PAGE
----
/ Motoring

Ask Which? – Should I have to pay towards a replacement car?

Car mechanic

Andrina asks: After buying a car in 2010 it has been in and out of the garage ever since. On the last trip it had to have its flywheel, clutch, release mechanism and bearing replaced.

I have formerly rejected the car in writing and stated the Sale of Goods Act. The retailer has offered a like-for-like new car but I have been asked to pay £5,000. Please help.

Joanne Lezemore, Senior Solicitor for Which? Legal Service responds:

Rejection could be an issue – in order to reject you must do so within a reasonable period of time, usually between three to four weeks after taking delivery of goods.

The time to reject can be much longer that this, if there is a single ongoing issue that is being investigated. Therefore, in most cases, the right to reject would be lost.

You have a number of options depending on your situation. The Sale of Goods Act allows you to ask for a repair, replacement or to rescind (withdraw from) the contract but the reality is that the retailer will get to choose the most cost effective remedy, which is usually a repair. Any repairs must be carried out within a reasonable period of time, without causing significant inconvenience.

If the repairs have not been carried out as specified above, you can ask for a replacement. The replacement does not have to be a new car – it just needs to be like-for-like but without the faults. The replacement would need to be the same type, specification, age and have done similar mileage.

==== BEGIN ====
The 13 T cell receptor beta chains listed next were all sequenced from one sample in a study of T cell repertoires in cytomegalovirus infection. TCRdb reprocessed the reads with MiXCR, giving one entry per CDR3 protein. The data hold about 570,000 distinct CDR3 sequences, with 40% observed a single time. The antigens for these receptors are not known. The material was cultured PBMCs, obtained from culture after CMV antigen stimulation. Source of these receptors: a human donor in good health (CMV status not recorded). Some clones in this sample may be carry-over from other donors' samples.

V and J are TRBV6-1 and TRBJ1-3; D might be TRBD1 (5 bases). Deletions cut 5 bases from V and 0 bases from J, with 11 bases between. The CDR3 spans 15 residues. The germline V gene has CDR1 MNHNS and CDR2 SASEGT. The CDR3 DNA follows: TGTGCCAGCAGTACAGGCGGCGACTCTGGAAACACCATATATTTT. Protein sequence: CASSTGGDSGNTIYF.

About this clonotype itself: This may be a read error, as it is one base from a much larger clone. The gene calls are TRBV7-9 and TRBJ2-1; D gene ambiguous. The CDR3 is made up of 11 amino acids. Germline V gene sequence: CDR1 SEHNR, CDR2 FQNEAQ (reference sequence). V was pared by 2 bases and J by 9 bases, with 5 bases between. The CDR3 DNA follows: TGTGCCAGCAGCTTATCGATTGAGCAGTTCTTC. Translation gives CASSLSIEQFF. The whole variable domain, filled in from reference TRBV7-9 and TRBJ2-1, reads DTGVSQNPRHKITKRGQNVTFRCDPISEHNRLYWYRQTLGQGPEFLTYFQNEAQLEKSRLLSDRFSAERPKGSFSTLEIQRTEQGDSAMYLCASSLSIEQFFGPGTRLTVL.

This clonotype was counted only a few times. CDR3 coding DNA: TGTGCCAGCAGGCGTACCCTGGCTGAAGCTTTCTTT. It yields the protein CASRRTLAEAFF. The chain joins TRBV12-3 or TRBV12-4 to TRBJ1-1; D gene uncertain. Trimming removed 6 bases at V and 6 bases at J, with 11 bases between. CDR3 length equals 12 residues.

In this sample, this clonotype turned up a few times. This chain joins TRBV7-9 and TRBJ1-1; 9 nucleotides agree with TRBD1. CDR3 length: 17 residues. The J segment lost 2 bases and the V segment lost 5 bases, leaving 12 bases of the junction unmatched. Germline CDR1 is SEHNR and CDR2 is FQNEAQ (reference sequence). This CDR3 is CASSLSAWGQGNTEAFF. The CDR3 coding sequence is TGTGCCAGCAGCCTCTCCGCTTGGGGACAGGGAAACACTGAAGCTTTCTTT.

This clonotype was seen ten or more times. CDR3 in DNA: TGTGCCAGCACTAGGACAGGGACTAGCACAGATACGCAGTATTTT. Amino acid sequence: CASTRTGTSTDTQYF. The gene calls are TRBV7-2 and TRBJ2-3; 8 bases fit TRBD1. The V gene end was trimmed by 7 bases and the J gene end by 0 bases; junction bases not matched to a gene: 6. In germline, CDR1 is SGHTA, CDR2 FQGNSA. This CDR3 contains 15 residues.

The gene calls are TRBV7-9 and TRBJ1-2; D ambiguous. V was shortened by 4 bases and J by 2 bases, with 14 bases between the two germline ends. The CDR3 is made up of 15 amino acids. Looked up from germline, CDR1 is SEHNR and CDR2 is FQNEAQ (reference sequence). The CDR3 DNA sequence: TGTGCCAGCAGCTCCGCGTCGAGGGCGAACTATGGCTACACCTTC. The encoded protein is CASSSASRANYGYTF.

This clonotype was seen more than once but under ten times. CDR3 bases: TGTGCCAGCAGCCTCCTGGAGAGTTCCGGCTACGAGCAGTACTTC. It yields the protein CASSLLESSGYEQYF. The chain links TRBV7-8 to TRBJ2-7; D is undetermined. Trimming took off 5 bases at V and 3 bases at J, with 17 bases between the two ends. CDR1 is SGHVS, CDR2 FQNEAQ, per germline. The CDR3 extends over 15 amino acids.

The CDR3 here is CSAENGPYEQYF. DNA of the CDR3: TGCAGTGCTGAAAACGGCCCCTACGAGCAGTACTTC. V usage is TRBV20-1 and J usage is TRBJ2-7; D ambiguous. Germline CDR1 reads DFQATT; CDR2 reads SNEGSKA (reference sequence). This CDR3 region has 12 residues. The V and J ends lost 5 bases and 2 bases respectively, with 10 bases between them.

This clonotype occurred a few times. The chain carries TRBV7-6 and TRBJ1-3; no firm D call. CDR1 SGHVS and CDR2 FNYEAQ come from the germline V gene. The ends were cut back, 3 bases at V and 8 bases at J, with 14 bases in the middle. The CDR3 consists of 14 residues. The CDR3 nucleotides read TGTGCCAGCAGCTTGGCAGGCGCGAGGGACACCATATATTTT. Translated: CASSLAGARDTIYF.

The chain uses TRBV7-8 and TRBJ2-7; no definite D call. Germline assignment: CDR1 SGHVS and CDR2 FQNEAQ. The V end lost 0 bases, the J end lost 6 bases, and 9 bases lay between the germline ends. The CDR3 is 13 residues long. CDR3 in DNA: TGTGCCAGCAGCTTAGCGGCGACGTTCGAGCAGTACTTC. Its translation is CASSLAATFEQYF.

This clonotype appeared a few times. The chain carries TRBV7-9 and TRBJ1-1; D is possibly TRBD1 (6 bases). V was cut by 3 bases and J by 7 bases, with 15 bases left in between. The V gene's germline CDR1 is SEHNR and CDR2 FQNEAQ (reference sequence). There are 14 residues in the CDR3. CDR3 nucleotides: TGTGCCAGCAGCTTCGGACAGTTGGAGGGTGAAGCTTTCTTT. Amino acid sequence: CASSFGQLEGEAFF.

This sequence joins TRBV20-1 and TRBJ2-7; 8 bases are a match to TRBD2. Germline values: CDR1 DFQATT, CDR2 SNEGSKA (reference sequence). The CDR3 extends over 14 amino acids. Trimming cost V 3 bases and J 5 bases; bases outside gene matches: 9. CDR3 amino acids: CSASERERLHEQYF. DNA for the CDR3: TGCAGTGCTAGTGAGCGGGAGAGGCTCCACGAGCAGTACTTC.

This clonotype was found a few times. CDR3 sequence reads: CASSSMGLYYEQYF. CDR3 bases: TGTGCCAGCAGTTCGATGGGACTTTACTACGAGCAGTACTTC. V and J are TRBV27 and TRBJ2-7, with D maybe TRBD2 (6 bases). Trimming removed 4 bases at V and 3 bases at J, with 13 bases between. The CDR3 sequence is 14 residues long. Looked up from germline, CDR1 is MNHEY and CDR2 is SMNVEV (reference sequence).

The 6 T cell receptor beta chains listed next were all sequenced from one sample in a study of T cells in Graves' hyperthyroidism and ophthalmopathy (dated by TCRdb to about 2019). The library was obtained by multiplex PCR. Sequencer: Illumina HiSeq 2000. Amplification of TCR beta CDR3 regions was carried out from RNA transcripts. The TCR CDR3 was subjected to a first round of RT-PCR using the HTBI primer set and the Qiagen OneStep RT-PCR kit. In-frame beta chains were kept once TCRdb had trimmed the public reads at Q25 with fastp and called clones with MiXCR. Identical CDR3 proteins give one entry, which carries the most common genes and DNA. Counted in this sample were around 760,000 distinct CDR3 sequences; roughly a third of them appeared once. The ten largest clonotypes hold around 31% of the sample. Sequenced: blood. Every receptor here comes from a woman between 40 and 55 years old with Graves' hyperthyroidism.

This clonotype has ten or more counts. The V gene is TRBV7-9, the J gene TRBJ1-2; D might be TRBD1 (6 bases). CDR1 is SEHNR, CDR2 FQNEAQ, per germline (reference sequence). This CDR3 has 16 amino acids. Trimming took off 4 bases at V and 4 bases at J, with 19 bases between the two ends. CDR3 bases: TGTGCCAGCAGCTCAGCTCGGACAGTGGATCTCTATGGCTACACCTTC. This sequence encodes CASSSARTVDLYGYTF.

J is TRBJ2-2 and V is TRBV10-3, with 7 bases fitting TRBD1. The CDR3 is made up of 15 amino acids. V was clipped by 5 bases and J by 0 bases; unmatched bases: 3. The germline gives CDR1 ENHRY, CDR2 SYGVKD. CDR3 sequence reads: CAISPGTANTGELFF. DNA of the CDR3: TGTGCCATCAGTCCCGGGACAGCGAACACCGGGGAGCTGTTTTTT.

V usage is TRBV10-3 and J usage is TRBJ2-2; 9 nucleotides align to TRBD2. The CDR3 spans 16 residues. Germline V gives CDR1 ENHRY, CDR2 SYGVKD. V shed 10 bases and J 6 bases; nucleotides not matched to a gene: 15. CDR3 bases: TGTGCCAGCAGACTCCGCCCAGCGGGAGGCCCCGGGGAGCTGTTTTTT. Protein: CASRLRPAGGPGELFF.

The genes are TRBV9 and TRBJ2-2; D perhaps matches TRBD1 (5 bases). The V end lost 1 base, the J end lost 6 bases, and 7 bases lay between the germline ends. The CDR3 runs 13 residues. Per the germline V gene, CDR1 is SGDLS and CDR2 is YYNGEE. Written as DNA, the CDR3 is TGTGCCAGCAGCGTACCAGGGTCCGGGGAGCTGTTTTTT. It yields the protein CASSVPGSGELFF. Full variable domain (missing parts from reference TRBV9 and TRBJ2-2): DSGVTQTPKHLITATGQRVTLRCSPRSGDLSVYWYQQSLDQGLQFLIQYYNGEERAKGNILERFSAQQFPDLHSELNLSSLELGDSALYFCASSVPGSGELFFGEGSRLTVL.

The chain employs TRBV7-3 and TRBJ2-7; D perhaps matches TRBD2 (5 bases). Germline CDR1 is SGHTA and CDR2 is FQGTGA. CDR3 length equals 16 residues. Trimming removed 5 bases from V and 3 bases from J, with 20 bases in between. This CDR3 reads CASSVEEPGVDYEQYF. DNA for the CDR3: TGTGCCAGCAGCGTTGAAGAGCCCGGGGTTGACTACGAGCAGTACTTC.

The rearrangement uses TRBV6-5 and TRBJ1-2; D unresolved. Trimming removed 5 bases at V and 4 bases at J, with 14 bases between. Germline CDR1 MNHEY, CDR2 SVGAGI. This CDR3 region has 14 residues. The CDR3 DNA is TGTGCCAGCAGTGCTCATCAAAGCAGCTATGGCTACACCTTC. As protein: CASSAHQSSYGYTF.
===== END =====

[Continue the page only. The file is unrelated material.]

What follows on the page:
If the dealer cannot provide this then you can rescind the contract and ask for a refund – in this case, it would be a partial refund as the dealer can take account of your use of the car to date.

It’s worth noting that your claim under the Sale of Goods Act is against the dealer. Your complaint would only be directed at the manufacturer if you were claiming for breach of warranty.

There may be additional claims against a finance company if the car cost less than £30,000 and any part of it was paid on credit, such as a car loan or credit card. The claim is different if the car was purchased on hire purchase – in that case the claim is against the finance company.

You can find more advice and information which may be of use in our guide to the Sale of Goods Act.

Have you got a similar experience to share? Have you received a satisfactory replacement car when presented with a similar scenario or have you been asked to pay towards it? Would you expect more from a high value item?


Whilst one can sympathise with the driver and the frustration that her new “pride and joy” has not performed to her expectations, she has used the vehicle, presumably been offered a loan car whilst hers has been in for repair, therefore apart from the inconvenience over two years she’s been mobile.It’s a difficult situation in as much that she may have lost faith in the maker and given the opportunity to have a full refund may look elsewhere. Has the buyer considered that if the car had given sterling service and she wanted to part-exchange the car how much would have been lost in depreciation? It could be the £5000 being asked by the dealer is less than the depreciation! Until the American “lemon law” comes to these shores (very unlikely) the poor buyer has to decide which road she wishes to take.In conclusion one has to feel sorry for the recipient of any car that has been rejected by the buyer as their woes could just be starting!

I remember a case a few years back where a chap bought a brand new Lexus, drove it out of the showroom down the road, the engine blew. He went and asked for his money back.
I think he is still trying to get it.
I cannot find the article, but maybe Which have it in their archives